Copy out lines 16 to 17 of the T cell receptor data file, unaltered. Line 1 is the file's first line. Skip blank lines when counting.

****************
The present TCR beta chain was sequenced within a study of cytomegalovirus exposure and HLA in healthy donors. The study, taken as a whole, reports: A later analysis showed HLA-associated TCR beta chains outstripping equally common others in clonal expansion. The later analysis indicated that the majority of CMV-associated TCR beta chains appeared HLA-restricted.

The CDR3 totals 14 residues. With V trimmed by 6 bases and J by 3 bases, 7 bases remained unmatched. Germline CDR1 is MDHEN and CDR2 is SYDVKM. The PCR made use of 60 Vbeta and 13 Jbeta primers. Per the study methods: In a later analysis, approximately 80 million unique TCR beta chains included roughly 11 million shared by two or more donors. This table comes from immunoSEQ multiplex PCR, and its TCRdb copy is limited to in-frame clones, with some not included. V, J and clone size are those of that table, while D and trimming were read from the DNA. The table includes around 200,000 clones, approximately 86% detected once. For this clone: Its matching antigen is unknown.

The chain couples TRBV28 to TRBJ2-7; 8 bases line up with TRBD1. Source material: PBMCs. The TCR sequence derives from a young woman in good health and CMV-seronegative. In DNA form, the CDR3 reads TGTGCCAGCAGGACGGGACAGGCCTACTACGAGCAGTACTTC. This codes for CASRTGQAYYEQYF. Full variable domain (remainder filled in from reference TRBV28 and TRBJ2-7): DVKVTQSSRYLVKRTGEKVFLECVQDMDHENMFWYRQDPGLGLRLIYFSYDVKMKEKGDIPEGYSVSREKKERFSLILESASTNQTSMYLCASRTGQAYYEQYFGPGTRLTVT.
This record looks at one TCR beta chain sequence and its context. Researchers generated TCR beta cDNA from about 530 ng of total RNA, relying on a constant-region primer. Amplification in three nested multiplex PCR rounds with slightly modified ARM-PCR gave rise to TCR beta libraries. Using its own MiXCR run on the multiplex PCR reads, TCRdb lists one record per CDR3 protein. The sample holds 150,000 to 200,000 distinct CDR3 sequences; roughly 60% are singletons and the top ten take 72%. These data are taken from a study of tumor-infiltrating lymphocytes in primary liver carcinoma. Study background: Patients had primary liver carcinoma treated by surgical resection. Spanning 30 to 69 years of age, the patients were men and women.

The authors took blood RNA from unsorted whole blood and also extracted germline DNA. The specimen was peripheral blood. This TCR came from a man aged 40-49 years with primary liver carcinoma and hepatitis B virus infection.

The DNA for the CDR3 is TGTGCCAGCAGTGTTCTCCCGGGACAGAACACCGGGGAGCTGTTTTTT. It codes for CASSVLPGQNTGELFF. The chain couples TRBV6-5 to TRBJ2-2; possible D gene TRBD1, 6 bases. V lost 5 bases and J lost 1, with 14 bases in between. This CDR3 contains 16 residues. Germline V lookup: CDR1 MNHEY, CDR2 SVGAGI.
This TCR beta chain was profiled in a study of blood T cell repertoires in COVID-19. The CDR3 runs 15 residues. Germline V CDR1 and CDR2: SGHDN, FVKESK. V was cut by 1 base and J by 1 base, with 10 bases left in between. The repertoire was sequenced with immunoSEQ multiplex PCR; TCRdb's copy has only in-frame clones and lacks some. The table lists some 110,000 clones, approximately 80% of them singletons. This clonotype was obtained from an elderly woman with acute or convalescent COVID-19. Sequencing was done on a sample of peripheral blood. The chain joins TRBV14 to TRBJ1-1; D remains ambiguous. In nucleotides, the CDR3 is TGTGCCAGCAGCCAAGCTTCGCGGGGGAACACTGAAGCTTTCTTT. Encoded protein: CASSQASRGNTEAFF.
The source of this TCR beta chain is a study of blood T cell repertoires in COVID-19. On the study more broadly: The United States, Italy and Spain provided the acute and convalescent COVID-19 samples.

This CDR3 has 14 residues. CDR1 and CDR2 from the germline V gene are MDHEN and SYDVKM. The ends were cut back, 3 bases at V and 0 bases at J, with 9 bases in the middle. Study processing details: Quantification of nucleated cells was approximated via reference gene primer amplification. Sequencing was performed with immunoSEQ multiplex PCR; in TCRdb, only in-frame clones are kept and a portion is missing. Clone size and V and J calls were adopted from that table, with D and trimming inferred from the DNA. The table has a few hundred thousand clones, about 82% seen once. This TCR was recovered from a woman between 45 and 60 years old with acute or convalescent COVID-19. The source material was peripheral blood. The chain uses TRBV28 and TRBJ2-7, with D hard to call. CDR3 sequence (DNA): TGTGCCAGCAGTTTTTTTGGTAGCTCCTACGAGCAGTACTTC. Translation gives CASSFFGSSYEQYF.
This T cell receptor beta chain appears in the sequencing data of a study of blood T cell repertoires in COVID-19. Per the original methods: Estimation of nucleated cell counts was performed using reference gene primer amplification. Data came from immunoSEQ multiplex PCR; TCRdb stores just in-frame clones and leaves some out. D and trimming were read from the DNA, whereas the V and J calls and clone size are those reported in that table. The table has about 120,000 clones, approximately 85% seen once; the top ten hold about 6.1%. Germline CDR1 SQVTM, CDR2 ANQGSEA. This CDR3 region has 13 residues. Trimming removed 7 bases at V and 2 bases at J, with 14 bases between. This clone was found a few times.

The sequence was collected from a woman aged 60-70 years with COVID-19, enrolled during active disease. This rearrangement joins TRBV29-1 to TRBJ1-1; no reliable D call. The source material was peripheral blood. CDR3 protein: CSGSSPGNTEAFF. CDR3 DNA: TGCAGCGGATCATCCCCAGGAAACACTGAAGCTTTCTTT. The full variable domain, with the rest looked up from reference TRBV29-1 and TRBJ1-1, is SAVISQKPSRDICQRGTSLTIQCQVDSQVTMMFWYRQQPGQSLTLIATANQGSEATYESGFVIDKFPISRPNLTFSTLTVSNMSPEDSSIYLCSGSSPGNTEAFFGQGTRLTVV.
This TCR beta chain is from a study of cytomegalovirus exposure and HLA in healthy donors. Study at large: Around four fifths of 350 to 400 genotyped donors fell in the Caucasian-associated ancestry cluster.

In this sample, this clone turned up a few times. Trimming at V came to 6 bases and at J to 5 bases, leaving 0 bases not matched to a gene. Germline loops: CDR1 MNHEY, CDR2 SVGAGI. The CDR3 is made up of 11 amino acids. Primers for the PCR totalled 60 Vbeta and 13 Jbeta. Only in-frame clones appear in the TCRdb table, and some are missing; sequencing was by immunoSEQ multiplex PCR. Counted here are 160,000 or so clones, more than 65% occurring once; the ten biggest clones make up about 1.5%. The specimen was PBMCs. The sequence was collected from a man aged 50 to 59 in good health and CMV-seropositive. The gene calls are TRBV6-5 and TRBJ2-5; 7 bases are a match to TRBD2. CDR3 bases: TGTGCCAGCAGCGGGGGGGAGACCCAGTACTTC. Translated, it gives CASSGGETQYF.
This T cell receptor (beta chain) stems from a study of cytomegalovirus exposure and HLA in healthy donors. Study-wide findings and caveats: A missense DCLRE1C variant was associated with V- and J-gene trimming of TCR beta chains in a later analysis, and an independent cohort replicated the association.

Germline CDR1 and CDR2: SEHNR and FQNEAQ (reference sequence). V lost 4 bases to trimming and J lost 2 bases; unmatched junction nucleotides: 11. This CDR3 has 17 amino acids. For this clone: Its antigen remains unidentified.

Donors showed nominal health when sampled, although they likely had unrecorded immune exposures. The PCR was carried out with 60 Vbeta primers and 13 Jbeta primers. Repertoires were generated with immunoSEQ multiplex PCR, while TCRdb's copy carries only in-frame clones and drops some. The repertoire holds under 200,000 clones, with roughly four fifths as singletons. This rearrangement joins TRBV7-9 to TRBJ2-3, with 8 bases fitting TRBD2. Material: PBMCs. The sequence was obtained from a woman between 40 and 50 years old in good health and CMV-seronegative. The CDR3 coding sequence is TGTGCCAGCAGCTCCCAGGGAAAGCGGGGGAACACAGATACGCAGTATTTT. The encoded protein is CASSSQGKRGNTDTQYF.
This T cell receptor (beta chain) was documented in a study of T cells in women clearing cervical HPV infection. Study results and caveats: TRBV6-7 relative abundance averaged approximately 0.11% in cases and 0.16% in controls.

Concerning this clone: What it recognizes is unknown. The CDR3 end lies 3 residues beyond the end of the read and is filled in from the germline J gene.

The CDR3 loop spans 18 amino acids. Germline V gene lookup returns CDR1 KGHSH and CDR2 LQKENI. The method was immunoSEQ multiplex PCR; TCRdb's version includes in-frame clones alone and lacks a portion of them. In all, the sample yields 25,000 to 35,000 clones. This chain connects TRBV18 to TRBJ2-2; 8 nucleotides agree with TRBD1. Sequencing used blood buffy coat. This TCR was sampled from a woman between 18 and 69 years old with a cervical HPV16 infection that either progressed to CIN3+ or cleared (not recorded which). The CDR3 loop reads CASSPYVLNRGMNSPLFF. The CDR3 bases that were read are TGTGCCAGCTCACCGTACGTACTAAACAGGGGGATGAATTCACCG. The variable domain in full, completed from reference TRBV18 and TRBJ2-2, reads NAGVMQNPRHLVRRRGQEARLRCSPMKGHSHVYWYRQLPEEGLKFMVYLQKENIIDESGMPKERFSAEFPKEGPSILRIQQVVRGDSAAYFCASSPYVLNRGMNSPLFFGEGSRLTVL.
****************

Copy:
Donors showed nominal health when sampled, although they likely had unrecorded immune exposures. The PCR was carried out with 60 Vbeta primers and 13 Jbeta primers. Repertoires were generated with immunoSEQ multiplex PCR, while TCRdb's copy carries only in-frame clones and drops some. The repertoire holds under 200,000 clones, with roughly four fifths as singletons. This rearrangement joins TRBV7-9 to TRBJ2-3, with 8 bases fitting TRBD2. Material: PBMCs. The sequence was obtained from a woman between 40 and 50 years old in good health and CMV-seronegative. The CDR3 coding sequence is TGTGCCAGCAGCTCCCAGGGAAAGCGGGGGAACACAGATACGCAGTATTTT. The encoded protein is CASSSQGKRGNTDTQYF.
This T cell receptor (beta chain) was documented in a study of T cells in women clearing cervical HPV infection. Study results and caveats: TRBV6-7 relative abundance averaged approximately 0.11% in cases and 0.16% in controls.